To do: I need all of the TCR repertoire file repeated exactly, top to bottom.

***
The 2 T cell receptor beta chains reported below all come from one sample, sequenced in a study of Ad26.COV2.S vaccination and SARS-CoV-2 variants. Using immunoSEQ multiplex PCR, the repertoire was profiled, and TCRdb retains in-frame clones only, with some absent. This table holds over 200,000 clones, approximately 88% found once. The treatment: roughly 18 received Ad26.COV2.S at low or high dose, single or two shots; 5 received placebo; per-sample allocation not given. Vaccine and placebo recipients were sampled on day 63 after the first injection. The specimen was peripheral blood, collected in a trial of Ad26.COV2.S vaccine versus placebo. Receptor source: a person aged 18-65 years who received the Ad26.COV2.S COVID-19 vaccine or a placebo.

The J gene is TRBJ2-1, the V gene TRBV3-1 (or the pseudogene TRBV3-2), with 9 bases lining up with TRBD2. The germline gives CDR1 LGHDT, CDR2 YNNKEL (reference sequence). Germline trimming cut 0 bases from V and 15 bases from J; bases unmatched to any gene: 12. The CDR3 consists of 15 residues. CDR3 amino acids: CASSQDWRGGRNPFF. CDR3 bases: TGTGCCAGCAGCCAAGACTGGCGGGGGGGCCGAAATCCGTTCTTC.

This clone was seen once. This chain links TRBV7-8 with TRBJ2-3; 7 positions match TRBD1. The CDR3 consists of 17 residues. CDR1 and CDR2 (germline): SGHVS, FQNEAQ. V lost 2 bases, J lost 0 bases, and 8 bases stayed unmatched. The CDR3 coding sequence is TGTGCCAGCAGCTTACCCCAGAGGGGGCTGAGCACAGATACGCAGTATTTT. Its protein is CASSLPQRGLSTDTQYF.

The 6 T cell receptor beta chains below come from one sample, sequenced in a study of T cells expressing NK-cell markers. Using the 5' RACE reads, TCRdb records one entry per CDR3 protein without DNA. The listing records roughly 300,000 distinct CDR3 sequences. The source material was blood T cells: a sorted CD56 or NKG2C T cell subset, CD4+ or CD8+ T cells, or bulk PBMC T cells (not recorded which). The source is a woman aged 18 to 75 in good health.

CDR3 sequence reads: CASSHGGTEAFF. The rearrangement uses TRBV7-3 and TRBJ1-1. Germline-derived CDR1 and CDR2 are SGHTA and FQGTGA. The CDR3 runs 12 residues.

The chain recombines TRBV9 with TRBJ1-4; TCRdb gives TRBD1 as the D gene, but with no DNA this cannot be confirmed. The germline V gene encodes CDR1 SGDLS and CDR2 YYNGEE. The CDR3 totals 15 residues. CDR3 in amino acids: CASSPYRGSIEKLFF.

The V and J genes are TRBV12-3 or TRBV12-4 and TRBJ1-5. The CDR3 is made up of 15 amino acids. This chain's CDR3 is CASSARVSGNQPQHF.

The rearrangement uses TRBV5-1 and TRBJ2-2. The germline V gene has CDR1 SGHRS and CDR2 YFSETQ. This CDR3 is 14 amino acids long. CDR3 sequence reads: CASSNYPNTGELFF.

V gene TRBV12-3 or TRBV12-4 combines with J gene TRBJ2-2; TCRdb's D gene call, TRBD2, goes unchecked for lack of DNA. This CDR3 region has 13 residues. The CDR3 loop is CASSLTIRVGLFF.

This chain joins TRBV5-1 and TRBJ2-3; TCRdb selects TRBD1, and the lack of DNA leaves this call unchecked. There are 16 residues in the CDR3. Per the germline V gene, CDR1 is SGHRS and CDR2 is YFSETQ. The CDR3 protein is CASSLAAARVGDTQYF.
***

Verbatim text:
The 2 T cell receptor beta chains reported below all come from one sample, sequenced in a study of Ad26.COV2.S vaccination and SARS-CoV-2 variants. Using immunoSEQ multiplex PCR, the repertoire was profiled, and TCRdb retains in-frame clones only, with some absent. This table holds over 200,000 clones, approximately 88% found once. The treatment: roughly 18 received Ad26.COV2.S at low or high dose, single or two shots; 5 received placebo; per-sample allocation not given. Vaccine and placebo recipients were sampled on day 63 after the first injection. The specimen was peripheral blood, collected in a trial of Ad26.COV2.S vaccine versus placebo. Receptor source: a person aged 18-65 years who received the Ad26.COV2.S COVID-19 vaccine or a placebo.

The J gene is TRBJ2-1, the V gene TRBV3-1 (or the pseudogene TRBV3-2), with 9 bases lining up with TRBD2. The germline gives CDR1 LGHDT, CDR2 YNNKEL (reference sequence). Germline trimming cut 0 bases from V and 15 bases from J; bases unmatched to any gene: 12. The CDR3 consists of 15 residues. CDR3 amino acids: CASSQDWRGGRNPFF. CDR3 bases: TGTGCCAGCAGCCAAGACTGGCGGGGGGGCCGAAATCCGTTCTTC.

This clone was seen once. This chain links TRBV7-8 with TRBJ2-3; 7 positions match TRBD1. The CDR3 consists of 17 residues. CDR1 and CDR2 (germline): SGHVS, FQNEAQ. V lost 2 bases, J lost 0 bases, and 8 bases stayed unmatched. The CDR3 coding sequence is TGTGCCAGCAGCTTACCCCAGAGGGGGCTGAGCACAGATACGCAGTATTTT. Its protein is CASSLPQRGLSTDTQYF.

The 6 T cell receptor beta chains below come from one sample, sequenced in a study of T cells expressing NK-cell markers. Using the 5' RACE reads, TCRdb records one entry per CDR3 protein without DNA. The listing records roughly 300,000 distinct CDR3 sequences. The source material was blood T cells: a sorted CD56 or NKG2C T cell subset, CD4+ or CD8+ T cells, or bulk PBMC T cells (not recorded which). The source is a woman aged 18 to 75 in good health.

CDR3 sequence reads: CASSHGGTEAFF. The rearrangement uses TRBV7-3 and TRBJ1-1. Germline-derived CDR1 and CDR2 are SGHTA and FQGTGA. The CDR3 runs 12 residues.

The chain recombines TRBV9 with TRBJ1-4; TCRdb gives TRBD1 as the D gene, but with no DNA this cannot be confirmed. The germline V gene encodes CDR1 SGDLS and CDR2 YYNGEE. The CDR3 totals 15 residues. CDR3 in amino acids: CASSPYRGSIEKLFF.

The V and J genes are TRBV12-3 or TRBV12-4 and TRBJ1-5. The CDR3 is made up of 15 amino acids. This chain's CDR3 is CASSARVSGNQPQHF.

The rearrangement uses TRBV5-1 and TRBJ2-2. The germline V gene has CDR1 SGHRS and CDR2 YFSETQ. This CDR3 is 14 amino acids long. CDR3 sequence reads: CASSNYPNTGELFF.

V gene TRBV12-3 or TRBV12-4 combines with J gene TRBJ2-2; TCRdb's D gene call, TRBD2, goes unchecked for lack of DNA. This CDR3 region has 13 residues. The CDR3 loop is CASSLTIRVGLFF.

This chain joins TRBV5-1 and TRBJ2-3; TCRdb selects TRBD1, and the lack of DNA leaves this call unchecked. There are 16 residues in the CDR3. Per the germline V gene, CDR1 is SGHRS and CDR2 is YFSETQ. The CDR3 protein is CASSLAAARVGDTQYF.